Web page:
Volume 33 • Number 2 • February 2012
by Walter A. Orenstein, M.D., FAAP, and Yvonne A. Maldonado, M.D., FAAP
We’re 99% there
Now is the time for final push to end polio forever
Polio once inspired fear and dread among
Americans. Now, we’re 99% of the way to
achieving polio eradication. But the last 1% is
the hardest to overcome.
During the first half of the 1950s, more than
15,000 people annually, generally children, were
paralyzed, most for life. The development of
inactivated polio vaccine (IPV) by Jonas Salk
followed by development of live attenuated oral
polio vaccine by Albert Sabin offered the poten-
tial to prevent poliomyelitis. The last polio out-
break in the United States occurred in 1979.
U.S. pediatricians tempted to defer the inactivated
polio vaccine when parents desire alternative
immunization schedules should be aware that
undervaccinated children could sustain transmission if polioviruses are introduced.
2012 immunization schedules
reflect updates on use of 9 vaccines
by H. Cody Meissner, M.D., FAAP
The immunization schedules for 2012 include
updated and clarified recommendations for the
hepatitis B, influenza, Haemophilus influenzae
type b (Hib), measles-mumps-rubella (MMR),
hepatitis A, meningococcal, human papillomavirus
(HPV), inactivated poliovirus (IPV), and tetanus
toxoid, reduced diphtheria toxoid and acellular
pertussis adsorbed (Tdap) vaccines.
At the beginning of each year, updated schedules
are published that include current recommendations for use of vaccines licensed by the Food and
Drug Administration and approved by the Academy, the Advisory Committee on Immunization
Practices (ACIP) of the Centers for Disease Control and Prevention (CDC) and the American
Academy of Family Physicians (AAFP). As in previous years, three schedules provide advice on
administration of immunizations for children 0
through 6 years, 7 through 18 years and a “
catch-up” schedule (See pages 17-19).
Because of the increasing complexity of the vaccine schedules and the limited amount of space
for footnotes, repetition between footnotes has
been eliminated. Providers are advised to use all
three schedules and their respective footnotes
together and not as stand-alone schedules. An
adult immunization schedule also is updated and
published each year ( www.cdc.gov/vaccines).
Here is a closer look at this year’s changes:
• Updated influenza vaccine footnotes describe
• Clarification is provided for administration
of hepatitis B vaccine and hepatitis B immune
globulin to infants weighing less than 2,000
grams and for infants weighing 2,000 or more
grams who are born to HBsAg positive moth-
ers. Clarification is provided for timing of
doses after administration of the birth dose
of hepatitis B vaccine.
vaccine dosing for children ages 6 months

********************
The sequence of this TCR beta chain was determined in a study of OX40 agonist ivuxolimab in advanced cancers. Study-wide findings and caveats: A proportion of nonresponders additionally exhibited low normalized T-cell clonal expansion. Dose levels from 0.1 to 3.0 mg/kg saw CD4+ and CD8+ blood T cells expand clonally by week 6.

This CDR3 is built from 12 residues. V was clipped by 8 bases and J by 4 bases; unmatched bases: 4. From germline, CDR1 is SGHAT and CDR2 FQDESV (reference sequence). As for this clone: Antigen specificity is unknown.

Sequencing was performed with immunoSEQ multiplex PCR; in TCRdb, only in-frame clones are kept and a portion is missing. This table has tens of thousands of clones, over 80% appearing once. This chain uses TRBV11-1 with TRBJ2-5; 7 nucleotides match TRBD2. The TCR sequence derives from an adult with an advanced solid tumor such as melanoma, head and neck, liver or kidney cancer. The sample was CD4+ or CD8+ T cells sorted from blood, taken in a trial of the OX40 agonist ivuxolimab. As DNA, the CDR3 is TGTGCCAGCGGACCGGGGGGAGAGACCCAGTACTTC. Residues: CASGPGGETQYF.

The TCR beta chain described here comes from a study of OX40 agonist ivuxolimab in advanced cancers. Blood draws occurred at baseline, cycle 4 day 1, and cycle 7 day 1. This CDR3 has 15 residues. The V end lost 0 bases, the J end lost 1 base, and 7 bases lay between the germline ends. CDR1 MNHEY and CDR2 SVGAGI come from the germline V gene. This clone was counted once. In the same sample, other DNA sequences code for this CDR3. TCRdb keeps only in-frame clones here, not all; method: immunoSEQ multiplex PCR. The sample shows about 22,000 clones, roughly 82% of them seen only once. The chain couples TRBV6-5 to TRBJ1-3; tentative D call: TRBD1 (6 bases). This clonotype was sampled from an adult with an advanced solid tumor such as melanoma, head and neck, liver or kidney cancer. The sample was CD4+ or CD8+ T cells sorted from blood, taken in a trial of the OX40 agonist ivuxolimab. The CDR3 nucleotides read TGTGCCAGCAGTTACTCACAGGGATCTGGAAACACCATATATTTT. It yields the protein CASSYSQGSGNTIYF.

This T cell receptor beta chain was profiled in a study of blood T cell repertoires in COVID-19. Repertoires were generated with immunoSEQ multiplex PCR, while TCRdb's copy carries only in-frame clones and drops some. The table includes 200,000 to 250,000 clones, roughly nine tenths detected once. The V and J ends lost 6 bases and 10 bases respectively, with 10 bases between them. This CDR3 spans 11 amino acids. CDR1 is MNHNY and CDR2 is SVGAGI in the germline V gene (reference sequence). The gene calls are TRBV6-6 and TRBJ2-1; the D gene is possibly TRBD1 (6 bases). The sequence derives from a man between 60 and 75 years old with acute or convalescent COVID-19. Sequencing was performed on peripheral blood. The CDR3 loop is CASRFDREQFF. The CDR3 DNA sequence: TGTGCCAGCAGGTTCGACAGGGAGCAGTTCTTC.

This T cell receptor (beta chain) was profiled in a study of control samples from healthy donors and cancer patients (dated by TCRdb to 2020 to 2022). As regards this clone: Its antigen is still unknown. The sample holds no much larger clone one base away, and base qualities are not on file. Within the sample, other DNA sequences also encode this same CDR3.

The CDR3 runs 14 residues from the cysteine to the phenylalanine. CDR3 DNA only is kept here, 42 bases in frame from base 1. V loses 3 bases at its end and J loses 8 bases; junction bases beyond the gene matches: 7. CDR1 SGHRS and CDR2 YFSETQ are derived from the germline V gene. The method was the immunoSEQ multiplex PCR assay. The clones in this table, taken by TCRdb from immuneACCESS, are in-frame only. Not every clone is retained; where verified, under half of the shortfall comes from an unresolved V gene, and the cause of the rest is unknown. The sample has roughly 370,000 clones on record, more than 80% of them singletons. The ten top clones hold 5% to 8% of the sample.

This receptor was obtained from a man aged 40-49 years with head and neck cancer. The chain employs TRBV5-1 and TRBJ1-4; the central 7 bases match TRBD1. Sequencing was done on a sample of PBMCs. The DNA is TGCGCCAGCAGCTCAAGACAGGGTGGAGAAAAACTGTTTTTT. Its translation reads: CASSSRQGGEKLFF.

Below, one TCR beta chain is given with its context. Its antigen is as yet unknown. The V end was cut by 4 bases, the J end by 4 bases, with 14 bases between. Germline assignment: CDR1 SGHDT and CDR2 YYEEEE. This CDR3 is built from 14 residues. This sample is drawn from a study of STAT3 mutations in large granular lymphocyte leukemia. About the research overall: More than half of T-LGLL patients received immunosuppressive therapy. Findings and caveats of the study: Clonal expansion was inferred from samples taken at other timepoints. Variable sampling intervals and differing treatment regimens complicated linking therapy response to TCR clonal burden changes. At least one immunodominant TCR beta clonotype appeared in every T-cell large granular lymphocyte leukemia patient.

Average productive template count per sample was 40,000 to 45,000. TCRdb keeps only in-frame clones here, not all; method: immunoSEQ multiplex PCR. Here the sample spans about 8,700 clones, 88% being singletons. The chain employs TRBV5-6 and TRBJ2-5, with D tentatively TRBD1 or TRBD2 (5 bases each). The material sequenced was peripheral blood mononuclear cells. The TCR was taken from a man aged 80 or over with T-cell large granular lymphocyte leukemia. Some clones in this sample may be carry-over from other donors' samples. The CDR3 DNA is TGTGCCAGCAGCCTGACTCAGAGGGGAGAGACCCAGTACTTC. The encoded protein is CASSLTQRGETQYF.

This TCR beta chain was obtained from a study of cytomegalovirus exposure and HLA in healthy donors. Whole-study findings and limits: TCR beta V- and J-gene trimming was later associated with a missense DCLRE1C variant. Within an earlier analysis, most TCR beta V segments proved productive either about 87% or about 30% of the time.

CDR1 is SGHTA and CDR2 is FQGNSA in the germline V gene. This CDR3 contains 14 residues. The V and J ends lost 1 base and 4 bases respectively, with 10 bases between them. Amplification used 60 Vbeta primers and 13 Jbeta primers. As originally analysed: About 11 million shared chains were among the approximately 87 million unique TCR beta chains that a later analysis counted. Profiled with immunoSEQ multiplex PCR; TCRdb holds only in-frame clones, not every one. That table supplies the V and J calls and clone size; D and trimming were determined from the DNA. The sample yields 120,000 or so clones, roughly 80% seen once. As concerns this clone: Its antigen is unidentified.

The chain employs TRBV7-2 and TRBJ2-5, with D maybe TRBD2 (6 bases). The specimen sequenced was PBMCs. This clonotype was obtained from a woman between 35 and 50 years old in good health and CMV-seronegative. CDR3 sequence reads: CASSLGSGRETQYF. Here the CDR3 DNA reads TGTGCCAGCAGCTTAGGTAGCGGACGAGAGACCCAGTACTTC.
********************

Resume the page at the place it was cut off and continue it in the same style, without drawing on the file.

through 8 years of age. For the 2011-’ 12 sea-
NHLBI guidelines on cholesterol in
kids: What’s new and how does this
by Sarah de Ferranti, M.D., M.P.H., FAAP,
and Reginald L. Washington, M.D., FAAP
New guidelines from the National Heart, Lung and
Blood Institute (NHLBI) on reducing cardiovascular disease (CVD) in children and adolescents provide many
recommendations that are consistent with previous AAP
and American Heart Association (AHA) statements. A
few provisions, however, are new and/or controversial,
including the following:
• All children should undergo cholesterol screening
once between ages 9-11 years and once between ages
• Non-fasting total cholesterol and high-density lipoprotein
(HDL) can be used for the initial lipid screening test.
• Clinicians may recommend low-fat or no-fat dairy
at age 1 year for high-risk patients.
• For patients who fail lifestyle changes and require
lipid-lowering medications, pharmacologic treatment
should be considered at age 10 years.
• Once low-density lipoprotein (LDL) is optimized,
high non-HDL cholesterol may be targeted for residual CVD risk reduction.
Guidelines based on extensive review
The NHLBI released Expert Panel on Integrated Guidelines for Cardiovascular Health and Risk Reduction in Children and Adolescents (
cvd_ped/) in November 2011. The report was endorsed
by the Academy, and a summary was published in a supplement to Pediatrics, http://pediatrics.aappublications.
The guidelines present the results of an expert committee review of more than 1,000 published documents
on CVD as it relates to children and adolescents. The
guidelines cover a range of CVD risk domains; they grade
the quality of evidence in pediatrics for the first time; and
they can be integrated into the Bright Futures guidelines
on pediatric health maintenance.
Data are presented that clearly support a relationship
between early exposure to CVD risk factors and athero-
See Cholesterol, page 13
In this issue
Immunization schedules inside
They’re here: the newly revised immunization schedules for children
ages 0-6 years old and 7-18 years, and the catch-up schedule
for 2012. Pages 17-19
No code? No problem
When a code cannot be located for a common pediatric service,
how do you bill? Page 27